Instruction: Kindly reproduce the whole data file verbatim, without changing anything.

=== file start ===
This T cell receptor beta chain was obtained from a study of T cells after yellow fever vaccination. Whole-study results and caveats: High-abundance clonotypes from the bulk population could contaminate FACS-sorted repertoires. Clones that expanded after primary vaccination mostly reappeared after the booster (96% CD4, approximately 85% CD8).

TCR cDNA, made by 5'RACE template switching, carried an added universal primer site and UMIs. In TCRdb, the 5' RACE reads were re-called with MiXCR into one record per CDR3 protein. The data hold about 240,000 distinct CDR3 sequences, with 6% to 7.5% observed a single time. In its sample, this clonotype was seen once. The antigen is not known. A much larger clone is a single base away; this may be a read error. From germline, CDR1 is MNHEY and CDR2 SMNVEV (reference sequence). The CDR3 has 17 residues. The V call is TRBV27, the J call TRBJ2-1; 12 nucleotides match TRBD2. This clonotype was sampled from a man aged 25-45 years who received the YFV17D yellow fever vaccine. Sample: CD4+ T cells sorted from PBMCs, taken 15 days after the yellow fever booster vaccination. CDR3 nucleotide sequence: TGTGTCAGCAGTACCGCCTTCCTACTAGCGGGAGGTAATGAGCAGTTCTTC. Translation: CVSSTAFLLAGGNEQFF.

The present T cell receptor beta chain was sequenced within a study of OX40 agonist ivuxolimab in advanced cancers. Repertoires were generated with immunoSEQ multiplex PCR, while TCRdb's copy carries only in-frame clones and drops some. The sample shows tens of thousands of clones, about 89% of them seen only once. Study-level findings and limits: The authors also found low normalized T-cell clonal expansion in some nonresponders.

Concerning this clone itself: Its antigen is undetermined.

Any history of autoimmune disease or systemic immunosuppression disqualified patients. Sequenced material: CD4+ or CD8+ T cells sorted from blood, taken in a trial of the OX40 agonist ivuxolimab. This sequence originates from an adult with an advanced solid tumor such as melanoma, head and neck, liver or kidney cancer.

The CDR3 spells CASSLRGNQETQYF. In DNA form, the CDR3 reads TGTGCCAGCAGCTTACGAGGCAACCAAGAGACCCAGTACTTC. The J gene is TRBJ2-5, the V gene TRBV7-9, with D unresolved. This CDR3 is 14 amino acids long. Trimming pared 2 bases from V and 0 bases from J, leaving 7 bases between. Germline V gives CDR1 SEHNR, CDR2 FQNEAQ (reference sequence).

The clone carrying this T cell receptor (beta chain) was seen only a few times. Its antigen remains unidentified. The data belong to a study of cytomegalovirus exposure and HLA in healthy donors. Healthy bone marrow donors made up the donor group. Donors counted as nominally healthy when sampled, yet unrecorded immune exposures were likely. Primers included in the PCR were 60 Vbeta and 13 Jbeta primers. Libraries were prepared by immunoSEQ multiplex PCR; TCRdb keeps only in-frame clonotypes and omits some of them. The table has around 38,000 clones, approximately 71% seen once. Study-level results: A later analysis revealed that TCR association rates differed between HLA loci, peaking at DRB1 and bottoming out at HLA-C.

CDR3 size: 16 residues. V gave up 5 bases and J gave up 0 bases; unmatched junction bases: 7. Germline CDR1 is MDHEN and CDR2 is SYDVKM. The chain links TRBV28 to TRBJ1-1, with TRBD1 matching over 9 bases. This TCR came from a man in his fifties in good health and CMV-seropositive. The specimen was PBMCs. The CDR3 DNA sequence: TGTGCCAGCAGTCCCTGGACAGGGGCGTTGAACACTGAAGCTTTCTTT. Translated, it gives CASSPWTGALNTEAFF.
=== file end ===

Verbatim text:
This T cell receptor beta chain was obtained from a study of T cells after yellow fever vaccination. Whole-study results and caveats: High-abundance clonotypes from the bulk population could contaminate FACS-sorted repertoires. Clones that expanded after primary vaccination mostly reappeared after the booster (96% CD4, approximately 85% CD8).

TCR cDNA, made by 5'RACE template switching, carried an added universal primer site and UMIs. In TCRdb, the 5' RACE reads were re-called with MiXCR into one record per CDR3 protein. The data hold about 240,000 distinct CDR3 sequences, with 6% to 7.5% observed a single time. In its sample, this clonotype was seen once. The antigen is not known. A much larger clone is a single base away; this may be a read error. From germline, CDR1 is MNHEY and CDR2 SMNVEV (reference sequence). The CDR3 has 17 residues. The V call is TRBV27, the J call TRBJ2-1; 12 nucleotides match TRBD2. This clonotype was sampled from a man aged 25-45 years who received the YFV17D yellow fever vaccine. Sample: CD4+ T cells sorted from PBMCs, taken 15 days after the yellow fever booster vaccination. CDR3 nucleotide sequence: TGTGTCAGCAGTACCGCCTTCCTACTAGCGGGAGGTAATGAGCAGTTCTTC. Translation: CVSSTAFLLAGGNEQFF.

The present T cell receptor beta chain was sequenced within a study of OX40 agonist ivuxolimab in advanced cancers. Repertoires were generated with immunoSEQ multiplex PCR, while TCRdb's copy carries only in-frame clones and drops some. The sample shows tens of thousands of clones, about 89% of them seen only once. Study-level findings and limits: The authors also found low normalized T-cell clonal expansion in some nonresponders.

Concerning this clone itself: Its antigen is undetermined.

Any history of autoimmune disease or systemic immunosuppression disqualified patients. Sequenced material: CD4+ or CD8+ T cells sorted from blood, taken in a trial of the OX40 agonist ivuxolimab. This sequence originates from an adult with an advanced solid tumor such as melanoma, head and neck, liver or kidney cancer.

The CDR3 spells CASSLRGNQETQYF. In DNA form, the CDR3 reads TGTGCCAGCAGCTTACGAGGCAACCAAGAGACCCAGTACTTC. The J gene is TRBJ2-5, the V gene TRBV7-9, with D unresolved. This CDR3 is 14 amino acids long. Trimming pared 2 bases from V and 0 bases from J, leaving 7 bases between. Germline V gives CDR1 SEHNR, CDR2 FQNEAQ (reference sequence).

The clone carrying this T cell receptor (beta chain) was seen only a few times. Its antigen remains unidentified. The data belong to a study of cytomegalovirus exposure and HLA in healthy donors. Healthy bone marrow donors made up the donor group. Donors counted as nominally healthy when sampled, yet unrecorded immune exposures were likely. Primers included in the PCR were 60 Vbeta and 13 Jbeta primers. Libraries were prepared by immunoSEQ multiplex PCR; TCRdb keeps only in-frame clonotypes and omits some of them. The table has around 38,000 clones, approximately 71% seen once. Study-level results: A later analysis revealed that TCR association rates differed between HLA loci, peaking at DRB1 and bottoming out at HLA-C.

CDR3 size: 16 residues. V gave up 5 bases and J gave up 0 bases; unmatched junction bases: 7. Germline CDR1 is MDHEN and CDR2 is SYDVKM. The chain links TRBV28 to TRBJ1-1, with TRBD1 matching over 9 bases. This TCR came from a man in his fifties in good health and CMV-seropositive. The specimen was PBMCs. The CDR3 DNA sequence: TGTGCCAGCAGTCCCTGGACAGGGGCGTTGAACACTGAAGCTTTCTTT. Translated, it gives CASSPWTGALNTEAFF.